Stories From The Classroom

Buontalenti's Florence: From Architecture to Gelato

written by Alex Daggett for Special Project: Experiential Learning in Journalism

FUA-AUF’s class that covers Bernardo Buontalenti, a Florence-born architect, artist, inventor of gelato, and ‘genius’ highlights the life and legacy of his creation in a unique hands-on, interactive manner. Students have a mixed learning method, combining lectures and activities in order to properly cover the history and implications of Buontalenti. The course features different components, mixing traditional lectures with interactive lessons in cooking, that helps strengthen the understanding of the subject.

The class combines a mixture of not only diving into Buontalenti and his works, but also the history of Italy and Florence as a whole, while covering several key terms and events. There are two different types of learning models adopted for this course. On Mondays, the students are in the kitchen doing hands on cooking. On Wednesdays, the class participates in walks around the city to look at famous landmarks such as Buontalenti’s home. Students even get the chance to try out different gelato shops, which is of course a big hit.

For the lab component, the students are presented with recipes for different types of gelato and get right to work as soon as they enter the kitchen. All the preparation for the delicacy is done by the students themselves, with the oversight of Chef Grammatico. Students measure out the ingredients themselves and work in groups in order to ensure all of the components necessary are incorporated.

Chef Grammatico walks around the kitchen, offering tips and pointers to the students as they mix and prepare the ingredients, but never taking away from the student-led aspect.

 “Simple, yet fun,” Chef Grammatico said. “ I like to let them get the hands-on learning.”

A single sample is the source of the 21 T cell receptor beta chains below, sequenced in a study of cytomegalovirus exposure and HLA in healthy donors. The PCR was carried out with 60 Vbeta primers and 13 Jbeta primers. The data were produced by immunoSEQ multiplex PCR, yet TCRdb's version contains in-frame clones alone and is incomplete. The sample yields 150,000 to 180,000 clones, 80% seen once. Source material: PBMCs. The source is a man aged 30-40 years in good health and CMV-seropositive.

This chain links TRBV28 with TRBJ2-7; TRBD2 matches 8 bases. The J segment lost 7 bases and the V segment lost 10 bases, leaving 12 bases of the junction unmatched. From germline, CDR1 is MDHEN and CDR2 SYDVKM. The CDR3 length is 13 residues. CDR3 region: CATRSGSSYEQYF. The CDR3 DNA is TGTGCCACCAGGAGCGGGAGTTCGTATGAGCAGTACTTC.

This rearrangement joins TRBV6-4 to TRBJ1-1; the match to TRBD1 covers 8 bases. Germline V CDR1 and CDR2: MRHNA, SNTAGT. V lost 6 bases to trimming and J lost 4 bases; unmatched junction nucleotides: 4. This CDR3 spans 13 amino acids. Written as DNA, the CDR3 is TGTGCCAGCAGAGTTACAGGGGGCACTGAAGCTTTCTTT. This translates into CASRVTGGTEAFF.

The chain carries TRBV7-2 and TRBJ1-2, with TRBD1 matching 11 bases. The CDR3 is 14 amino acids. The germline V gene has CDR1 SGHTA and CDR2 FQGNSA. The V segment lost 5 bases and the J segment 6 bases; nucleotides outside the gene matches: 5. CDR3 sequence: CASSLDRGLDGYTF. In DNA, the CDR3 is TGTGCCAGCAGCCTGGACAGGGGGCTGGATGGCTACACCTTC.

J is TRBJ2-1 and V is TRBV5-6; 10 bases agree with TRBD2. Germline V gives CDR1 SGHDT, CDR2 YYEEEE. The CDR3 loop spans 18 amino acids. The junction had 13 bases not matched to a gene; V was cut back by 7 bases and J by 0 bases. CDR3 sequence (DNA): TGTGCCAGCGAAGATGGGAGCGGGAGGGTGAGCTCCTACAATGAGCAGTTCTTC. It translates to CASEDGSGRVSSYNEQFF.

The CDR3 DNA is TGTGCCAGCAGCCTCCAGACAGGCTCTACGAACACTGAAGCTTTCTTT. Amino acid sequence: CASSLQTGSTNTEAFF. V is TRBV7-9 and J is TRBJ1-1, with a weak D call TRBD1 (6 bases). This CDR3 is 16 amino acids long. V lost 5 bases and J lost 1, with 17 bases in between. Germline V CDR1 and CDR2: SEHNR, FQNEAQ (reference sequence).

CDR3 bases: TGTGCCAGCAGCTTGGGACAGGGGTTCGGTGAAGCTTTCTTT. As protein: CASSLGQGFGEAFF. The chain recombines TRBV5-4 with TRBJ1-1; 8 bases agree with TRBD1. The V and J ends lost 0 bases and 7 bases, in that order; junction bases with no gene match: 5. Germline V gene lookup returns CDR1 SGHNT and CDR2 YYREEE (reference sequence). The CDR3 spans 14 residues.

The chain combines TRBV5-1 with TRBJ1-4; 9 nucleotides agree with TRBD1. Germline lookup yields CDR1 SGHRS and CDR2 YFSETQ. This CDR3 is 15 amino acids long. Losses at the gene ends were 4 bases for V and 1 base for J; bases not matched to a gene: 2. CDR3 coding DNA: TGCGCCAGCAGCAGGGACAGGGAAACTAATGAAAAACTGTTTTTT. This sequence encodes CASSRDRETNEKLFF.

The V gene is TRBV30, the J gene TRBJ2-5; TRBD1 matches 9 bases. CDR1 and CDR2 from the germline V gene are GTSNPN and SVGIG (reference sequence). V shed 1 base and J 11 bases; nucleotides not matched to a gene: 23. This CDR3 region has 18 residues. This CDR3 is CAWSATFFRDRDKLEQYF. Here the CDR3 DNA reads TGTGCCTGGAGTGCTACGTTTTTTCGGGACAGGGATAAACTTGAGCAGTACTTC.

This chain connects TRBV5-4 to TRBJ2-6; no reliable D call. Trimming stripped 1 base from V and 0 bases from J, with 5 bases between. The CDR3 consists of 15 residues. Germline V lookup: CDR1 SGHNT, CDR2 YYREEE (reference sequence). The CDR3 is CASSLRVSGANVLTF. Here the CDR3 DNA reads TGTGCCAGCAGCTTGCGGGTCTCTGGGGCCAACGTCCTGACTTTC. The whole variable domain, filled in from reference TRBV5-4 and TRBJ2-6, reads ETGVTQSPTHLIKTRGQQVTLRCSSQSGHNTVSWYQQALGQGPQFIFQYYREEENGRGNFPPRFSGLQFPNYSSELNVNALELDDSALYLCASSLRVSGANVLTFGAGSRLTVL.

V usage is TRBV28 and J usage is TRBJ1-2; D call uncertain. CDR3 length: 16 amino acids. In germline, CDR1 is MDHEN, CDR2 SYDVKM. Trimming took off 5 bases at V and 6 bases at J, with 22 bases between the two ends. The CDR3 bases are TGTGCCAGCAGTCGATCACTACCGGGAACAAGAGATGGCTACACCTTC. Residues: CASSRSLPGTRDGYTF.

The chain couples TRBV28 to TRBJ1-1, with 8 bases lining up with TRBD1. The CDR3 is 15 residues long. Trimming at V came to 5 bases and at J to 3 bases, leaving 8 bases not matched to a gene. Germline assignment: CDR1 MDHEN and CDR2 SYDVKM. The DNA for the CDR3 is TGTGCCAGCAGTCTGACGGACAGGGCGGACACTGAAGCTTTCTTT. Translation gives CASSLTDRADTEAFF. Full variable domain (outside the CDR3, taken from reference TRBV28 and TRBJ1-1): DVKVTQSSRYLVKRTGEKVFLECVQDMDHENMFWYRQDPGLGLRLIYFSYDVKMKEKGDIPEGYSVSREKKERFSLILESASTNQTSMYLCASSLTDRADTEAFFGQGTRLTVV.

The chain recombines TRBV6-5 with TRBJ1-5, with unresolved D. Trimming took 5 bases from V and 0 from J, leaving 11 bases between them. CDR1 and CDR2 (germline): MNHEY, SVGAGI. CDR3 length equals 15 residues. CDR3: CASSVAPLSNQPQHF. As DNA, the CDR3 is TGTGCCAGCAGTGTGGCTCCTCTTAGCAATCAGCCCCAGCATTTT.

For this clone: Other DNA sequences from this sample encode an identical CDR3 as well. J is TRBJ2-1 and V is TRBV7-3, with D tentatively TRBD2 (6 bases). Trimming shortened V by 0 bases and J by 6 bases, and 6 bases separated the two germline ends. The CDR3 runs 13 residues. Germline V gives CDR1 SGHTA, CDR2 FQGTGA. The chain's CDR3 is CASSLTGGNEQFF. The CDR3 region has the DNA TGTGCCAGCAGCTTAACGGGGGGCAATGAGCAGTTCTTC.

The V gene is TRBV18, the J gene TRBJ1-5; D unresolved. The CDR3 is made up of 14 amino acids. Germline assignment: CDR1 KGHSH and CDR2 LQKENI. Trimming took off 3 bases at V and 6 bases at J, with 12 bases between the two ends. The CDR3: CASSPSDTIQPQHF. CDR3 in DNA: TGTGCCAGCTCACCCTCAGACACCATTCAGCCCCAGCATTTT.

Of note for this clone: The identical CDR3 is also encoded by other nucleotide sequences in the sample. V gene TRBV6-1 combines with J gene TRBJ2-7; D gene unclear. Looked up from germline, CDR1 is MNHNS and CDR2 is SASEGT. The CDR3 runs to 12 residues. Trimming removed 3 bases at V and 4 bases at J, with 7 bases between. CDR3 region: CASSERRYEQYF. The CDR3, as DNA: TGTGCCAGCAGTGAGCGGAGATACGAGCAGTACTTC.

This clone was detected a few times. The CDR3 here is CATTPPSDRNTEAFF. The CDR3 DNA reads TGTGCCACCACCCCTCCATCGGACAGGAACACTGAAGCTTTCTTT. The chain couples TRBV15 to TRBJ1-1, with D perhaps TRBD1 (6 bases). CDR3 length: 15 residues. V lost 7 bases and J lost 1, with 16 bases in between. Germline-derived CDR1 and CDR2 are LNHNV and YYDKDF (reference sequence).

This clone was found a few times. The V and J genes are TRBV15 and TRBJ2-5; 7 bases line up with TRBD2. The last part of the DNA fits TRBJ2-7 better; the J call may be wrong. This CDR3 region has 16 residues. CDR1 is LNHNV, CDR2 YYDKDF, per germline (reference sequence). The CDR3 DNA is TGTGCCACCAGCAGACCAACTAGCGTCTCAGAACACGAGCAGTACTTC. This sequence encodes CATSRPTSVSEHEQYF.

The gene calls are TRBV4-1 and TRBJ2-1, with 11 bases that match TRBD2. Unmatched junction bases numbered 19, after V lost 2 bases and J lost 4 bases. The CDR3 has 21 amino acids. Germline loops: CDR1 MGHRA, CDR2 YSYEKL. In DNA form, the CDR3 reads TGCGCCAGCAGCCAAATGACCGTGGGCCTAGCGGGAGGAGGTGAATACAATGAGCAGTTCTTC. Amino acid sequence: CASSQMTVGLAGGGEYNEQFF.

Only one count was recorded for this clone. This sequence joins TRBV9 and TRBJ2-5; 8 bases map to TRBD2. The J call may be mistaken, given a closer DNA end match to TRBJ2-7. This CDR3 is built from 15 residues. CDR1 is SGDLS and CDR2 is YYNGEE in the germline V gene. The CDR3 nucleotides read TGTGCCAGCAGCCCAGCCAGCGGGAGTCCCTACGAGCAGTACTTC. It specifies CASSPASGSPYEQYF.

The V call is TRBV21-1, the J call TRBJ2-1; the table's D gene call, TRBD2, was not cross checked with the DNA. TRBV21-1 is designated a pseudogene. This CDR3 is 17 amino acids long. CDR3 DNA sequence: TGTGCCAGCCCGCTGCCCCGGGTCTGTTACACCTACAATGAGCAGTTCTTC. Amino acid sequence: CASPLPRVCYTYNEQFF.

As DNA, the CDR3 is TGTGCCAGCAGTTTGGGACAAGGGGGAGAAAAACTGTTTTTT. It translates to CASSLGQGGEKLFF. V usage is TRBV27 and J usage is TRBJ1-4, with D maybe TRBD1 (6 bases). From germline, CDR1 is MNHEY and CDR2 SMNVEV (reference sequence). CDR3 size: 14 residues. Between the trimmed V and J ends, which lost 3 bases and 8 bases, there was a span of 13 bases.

The students all work in tandem, following the recipes to create their dishes, asking questions along the way, as well as tasting what they are making.

“The cooking is the best part of the class,” Grammatico said. “And after, they get to eat what they made.”

Having the opportunity to put what is being taught into real-world use is what appeals to many students who are taking this course.

After all of the gelato ingredients are mixed and prepared, they are loaded into the freezing machine, and the students clean up their workstations and sit down, as Chef Grammatico begins a short lesson. Buontalenti is the focus of the class, but the course dives into much more than just the life and legacy of the legendary figure. The course covers all that his creations led to, and how they were spread around not only Italy, but Europe as a whole. The course covers not only the life and identity of Buontalenti, but also the historical timeline of gelato, and his architecture that extends far past his death.

Overall, this course is a wonderful introduction to not only the life of an underrated and important Florence figure in Buontalenti, but also the history of some of the most important Italian delicacies and the context behind them. This is a great course for students looking to learn in more than just a classroom setting, and get some hands-on experience.

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